Data was collected through a questionnaire developed by the University of Gezira. We surveyed 100 families randomly chosen out of the total number of approximately 228 villages, using direct interviews like small talks with the women of each household to assess and evaluate their knowledge about reproductive health issues, such as maternal health, contraception, and family planning, et al.  In addition to the various maternal health issues including: the antenatal, pre and postnatal care for women, female genital mutilation, vaccination  

regimens, birth control, family planning and contraceptive methods, breast cancer, local epidemics, and chronic illness. 

We collected the data as a preliminary step before intervening (and prior to the promotional sessions). Later throughout the week we created a "Health Education Day" which is an open platform to talk and address our topics. Most of the women were cooperative, attentive, and willing to accept new information. They started asking questions about habits that they used to have, and they received the right answers which turned the talk into an interactive session that was beneficial to all participants. 

Due to the low socioeconomic status and poverty levels of the women, very few had access to social media platforms, television, and mass media. The main approach we used at the “Health Education Day” was a verbal method (talking, interaction) and visual methods such as written posters, demonstrative posters with educational messages, and pictures about the main points that we obtained from the public health/health education department from the Ministry of Health-Gezira State. We hung visuals all over the school yard so that everyone who can read will have access to them. We also used small handouts that we distributed to all attendees and presented in an easily understood format.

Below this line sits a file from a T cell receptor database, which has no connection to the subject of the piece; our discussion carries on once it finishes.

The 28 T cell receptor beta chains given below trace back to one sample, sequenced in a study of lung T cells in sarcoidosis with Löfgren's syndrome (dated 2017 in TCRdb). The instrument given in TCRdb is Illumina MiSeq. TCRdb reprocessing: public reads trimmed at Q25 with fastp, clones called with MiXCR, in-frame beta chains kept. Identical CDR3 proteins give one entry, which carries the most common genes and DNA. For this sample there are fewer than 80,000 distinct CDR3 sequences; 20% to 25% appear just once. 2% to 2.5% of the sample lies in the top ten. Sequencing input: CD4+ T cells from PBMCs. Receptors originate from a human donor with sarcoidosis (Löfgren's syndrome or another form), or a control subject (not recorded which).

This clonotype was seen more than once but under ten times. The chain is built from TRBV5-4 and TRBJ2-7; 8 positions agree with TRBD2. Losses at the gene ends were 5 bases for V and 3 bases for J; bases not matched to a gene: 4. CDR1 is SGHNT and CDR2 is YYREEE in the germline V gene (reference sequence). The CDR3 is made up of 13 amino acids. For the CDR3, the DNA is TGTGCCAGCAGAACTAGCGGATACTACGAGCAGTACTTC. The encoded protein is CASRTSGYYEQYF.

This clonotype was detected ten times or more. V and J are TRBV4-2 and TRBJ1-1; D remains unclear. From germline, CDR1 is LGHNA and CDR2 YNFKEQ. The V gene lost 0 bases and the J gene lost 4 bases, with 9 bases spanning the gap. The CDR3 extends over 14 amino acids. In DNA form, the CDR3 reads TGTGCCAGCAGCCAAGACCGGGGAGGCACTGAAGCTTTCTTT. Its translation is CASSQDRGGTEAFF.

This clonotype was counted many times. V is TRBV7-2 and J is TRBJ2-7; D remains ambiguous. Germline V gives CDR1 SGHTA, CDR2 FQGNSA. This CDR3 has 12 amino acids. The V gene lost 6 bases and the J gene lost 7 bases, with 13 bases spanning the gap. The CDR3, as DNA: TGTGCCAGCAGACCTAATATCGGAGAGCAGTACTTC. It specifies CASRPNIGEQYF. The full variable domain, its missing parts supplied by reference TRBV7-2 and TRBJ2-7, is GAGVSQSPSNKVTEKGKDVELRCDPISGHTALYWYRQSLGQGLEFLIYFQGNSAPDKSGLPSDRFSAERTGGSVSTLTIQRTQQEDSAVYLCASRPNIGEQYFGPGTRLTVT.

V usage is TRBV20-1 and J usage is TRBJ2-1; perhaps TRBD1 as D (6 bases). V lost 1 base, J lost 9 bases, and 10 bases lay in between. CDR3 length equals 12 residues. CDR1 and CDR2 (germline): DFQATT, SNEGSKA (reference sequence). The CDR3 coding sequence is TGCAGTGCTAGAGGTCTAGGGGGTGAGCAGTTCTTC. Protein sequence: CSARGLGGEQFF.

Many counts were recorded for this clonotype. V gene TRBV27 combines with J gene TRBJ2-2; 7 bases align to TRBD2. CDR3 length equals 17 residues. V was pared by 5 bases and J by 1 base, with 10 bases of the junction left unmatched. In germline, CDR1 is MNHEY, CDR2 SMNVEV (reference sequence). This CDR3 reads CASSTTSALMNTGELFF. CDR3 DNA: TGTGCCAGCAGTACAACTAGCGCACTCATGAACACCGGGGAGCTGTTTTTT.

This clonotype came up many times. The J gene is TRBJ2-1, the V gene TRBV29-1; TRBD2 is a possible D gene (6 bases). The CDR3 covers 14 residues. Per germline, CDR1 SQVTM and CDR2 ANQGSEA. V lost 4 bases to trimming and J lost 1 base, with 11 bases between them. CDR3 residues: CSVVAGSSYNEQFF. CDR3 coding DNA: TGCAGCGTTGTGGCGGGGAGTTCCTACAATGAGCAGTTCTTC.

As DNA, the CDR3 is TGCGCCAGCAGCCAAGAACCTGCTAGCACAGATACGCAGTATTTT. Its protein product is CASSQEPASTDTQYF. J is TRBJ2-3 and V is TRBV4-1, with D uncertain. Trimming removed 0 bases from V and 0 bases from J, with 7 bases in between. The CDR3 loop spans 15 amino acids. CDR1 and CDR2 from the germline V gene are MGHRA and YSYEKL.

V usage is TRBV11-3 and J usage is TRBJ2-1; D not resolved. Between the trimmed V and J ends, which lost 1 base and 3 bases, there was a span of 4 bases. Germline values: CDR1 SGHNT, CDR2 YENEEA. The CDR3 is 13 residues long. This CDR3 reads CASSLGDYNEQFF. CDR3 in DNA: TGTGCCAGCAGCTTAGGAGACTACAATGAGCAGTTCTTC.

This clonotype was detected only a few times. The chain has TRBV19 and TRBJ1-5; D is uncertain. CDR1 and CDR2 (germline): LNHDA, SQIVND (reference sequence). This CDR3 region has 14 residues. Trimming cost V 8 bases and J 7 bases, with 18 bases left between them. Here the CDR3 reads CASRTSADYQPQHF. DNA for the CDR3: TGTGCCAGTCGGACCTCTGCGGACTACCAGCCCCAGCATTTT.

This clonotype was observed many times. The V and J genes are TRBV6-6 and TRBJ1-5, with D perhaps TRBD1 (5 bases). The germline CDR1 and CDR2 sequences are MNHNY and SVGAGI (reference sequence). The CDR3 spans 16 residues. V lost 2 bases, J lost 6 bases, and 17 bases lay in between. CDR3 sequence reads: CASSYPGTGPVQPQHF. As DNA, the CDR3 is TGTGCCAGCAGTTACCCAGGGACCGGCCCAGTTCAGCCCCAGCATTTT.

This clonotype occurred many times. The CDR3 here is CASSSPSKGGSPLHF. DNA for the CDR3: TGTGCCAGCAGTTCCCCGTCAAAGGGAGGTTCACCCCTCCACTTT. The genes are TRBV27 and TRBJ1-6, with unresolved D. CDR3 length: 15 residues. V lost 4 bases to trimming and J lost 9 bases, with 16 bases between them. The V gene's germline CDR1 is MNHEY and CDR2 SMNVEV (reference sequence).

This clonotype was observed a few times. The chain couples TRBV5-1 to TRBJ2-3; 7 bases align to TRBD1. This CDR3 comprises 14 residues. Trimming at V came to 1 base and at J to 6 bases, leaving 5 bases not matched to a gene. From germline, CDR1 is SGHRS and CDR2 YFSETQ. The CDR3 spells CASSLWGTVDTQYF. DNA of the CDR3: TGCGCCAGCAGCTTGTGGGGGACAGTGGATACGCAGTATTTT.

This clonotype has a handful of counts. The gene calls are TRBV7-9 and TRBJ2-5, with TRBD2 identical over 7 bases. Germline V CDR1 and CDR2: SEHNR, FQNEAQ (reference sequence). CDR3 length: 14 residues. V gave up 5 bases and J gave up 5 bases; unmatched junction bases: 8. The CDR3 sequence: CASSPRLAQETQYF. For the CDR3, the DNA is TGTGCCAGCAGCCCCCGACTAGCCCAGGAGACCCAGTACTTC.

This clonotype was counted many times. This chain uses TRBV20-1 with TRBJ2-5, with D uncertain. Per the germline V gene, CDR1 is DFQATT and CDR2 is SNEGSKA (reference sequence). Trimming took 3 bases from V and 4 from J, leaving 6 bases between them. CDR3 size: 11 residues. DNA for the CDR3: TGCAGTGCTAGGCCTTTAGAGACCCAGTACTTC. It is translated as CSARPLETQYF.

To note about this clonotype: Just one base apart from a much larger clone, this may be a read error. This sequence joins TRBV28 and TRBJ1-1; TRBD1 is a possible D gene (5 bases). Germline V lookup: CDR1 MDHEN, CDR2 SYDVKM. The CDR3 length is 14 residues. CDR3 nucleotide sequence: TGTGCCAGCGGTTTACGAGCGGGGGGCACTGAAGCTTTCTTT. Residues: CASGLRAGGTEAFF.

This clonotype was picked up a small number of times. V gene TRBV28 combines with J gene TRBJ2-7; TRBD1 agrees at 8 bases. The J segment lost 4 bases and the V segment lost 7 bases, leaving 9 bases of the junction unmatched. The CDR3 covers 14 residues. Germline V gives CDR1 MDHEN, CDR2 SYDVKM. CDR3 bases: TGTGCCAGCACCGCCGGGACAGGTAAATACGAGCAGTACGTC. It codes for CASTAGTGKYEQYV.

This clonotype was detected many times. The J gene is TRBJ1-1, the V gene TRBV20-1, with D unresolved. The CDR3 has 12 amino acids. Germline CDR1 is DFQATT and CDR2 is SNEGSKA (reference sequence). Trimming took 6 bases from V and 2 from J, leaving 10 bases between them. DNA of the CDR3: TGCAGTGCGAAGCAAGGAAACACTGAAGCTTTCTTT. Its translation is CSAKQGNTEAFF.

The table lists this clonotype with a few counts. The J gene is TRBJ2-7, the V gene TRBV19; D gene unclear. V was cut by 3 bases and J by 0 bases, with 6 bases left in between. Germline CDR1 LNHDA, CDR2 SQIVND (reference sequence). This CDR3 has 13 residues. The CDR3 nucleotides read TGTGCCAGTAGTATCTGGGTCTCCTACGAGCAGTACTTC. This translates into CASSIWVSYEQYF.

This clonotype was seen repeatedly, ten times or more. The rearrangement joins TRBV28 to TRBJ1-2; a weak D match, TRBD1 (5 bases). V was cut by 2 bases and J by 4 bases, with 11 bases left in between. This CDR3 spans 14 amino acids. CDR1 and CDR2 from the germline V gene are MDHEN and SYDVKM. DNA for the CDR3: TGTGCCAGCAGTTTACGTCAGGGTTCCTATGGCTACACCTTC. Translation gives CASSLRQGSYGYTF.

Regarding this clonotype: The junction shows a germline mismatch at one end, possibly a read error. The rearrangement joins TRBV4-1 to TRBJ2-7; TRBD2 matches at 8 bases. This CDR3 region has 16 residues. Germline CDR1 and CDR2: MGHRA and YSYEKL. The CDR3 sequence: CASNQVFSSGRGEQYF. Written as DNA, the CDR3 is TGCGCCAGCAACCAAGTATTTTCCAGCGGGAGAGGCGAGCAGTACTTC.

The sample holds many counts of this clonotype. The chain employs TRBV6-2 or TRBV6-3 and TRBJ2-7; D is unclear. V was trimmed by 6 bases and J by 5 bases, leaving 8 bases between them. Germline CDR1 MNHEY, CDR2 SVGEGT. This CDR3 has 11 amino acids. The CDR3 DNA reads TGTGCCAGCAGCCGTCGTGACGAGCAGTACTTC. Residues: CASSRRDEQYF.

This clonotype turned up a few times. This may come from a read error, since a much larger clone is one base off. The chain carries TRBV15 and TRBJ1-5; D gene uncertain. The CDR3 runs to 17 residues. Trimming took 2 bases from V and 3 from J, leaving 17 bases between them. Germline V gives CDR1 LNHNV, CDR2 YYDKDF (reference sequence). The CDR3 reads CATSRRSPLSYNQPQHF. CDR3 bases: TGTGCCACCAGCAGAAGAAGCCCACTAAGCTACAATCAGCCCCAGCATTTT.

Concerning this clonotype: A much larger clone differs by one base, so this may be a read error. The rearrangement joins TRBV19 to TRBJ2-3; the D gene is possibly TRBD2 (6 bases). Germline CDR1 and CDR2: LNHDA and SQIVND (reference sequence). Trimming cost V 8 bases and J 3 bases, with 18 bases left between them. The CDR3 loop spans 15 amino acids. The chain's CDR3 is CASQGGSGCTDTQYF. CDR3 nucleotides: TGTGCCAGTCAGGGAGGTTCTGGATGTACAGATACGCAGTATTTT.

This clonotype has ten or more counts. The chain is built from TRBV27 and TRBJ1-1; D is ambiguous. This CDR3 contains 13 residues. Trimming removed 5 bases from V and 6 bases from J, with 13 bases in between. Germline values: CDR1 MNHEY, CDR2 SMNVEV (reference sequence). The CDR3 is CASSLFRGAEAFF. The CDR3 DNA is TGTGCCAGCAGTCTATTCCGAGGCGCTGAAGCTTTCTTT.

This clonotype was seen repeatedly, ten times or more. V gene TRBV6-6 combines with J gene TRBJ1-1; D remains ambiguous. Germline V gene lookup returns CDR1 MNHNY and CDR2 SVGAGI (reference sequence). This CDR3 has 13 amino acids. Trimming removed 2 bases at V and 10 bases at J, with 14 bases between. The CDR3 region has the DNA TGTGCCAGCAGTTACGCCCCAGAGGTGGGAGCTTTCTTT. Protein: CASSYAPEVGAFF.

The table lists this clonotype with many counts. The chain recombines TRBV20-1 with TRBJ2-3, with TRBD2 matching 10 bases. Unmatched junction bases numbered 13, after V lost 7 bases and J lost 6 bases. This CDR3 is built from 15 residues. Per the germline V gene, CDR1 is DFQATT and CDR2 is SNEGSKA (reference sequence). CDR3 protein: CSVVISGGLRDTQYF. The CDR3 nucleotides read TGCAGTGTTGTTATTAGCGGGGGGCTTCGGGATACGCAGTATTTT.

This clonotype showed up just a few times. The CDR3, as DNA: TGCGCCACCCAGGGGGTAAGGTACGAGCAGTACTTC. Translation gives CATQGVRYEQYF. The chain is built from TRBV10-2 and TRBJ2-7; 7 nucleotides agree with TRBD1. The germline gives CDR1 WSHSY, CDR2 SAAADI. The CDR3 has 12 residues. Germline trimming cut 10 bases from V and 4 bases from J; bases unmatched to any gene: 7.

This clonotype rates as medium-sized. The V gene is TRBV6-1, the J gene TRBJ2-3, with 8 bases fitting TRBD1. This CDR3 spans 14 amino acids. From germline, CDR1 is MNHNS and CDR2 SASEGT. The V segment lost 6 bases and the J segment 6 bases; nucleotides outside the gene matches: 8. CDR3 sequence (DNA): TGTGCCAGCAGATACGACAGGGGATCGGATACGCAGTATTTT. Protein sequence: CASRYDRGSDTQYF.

We overcame the availability of low resources by looking to alternative tools like direct health education sessions. We mobilized the community to make contributions from villagers themselves to non-governmental organizations, governmental institutions, and charities, all coming together to help. Unfortunately, neither a health facility nor a health care provider in the village was available, and in general situations the well-trained midwife was used to take care of all minor emergencies. She did have a first aid kit in addition to her essential case of surgical instruments that were used for delivering babies, but all major emergencies or even slight illnesses like the flu, required travel of at least 30 minutes by car to reach the nearest village with a health care facility. And on rainy days this wasn’t an option because travel is limited due to the muddy road conditions. This led to us establishing a small health care center that we began building in November of 2018. The health care center was fully equipped with an attending health care provider offered by the Gezira Ministry of Health after we informed them of the need. Also, village community leaders were involved in the design and implementation of the project, this put community leaders in a position to be of help in the continuation of this project. 

Our main goal was to provide optimum health care along with essential education and promotional health programs to raise awareness and increase social empowerment. Hopefully, this shores up the ongoing sustainability of our project.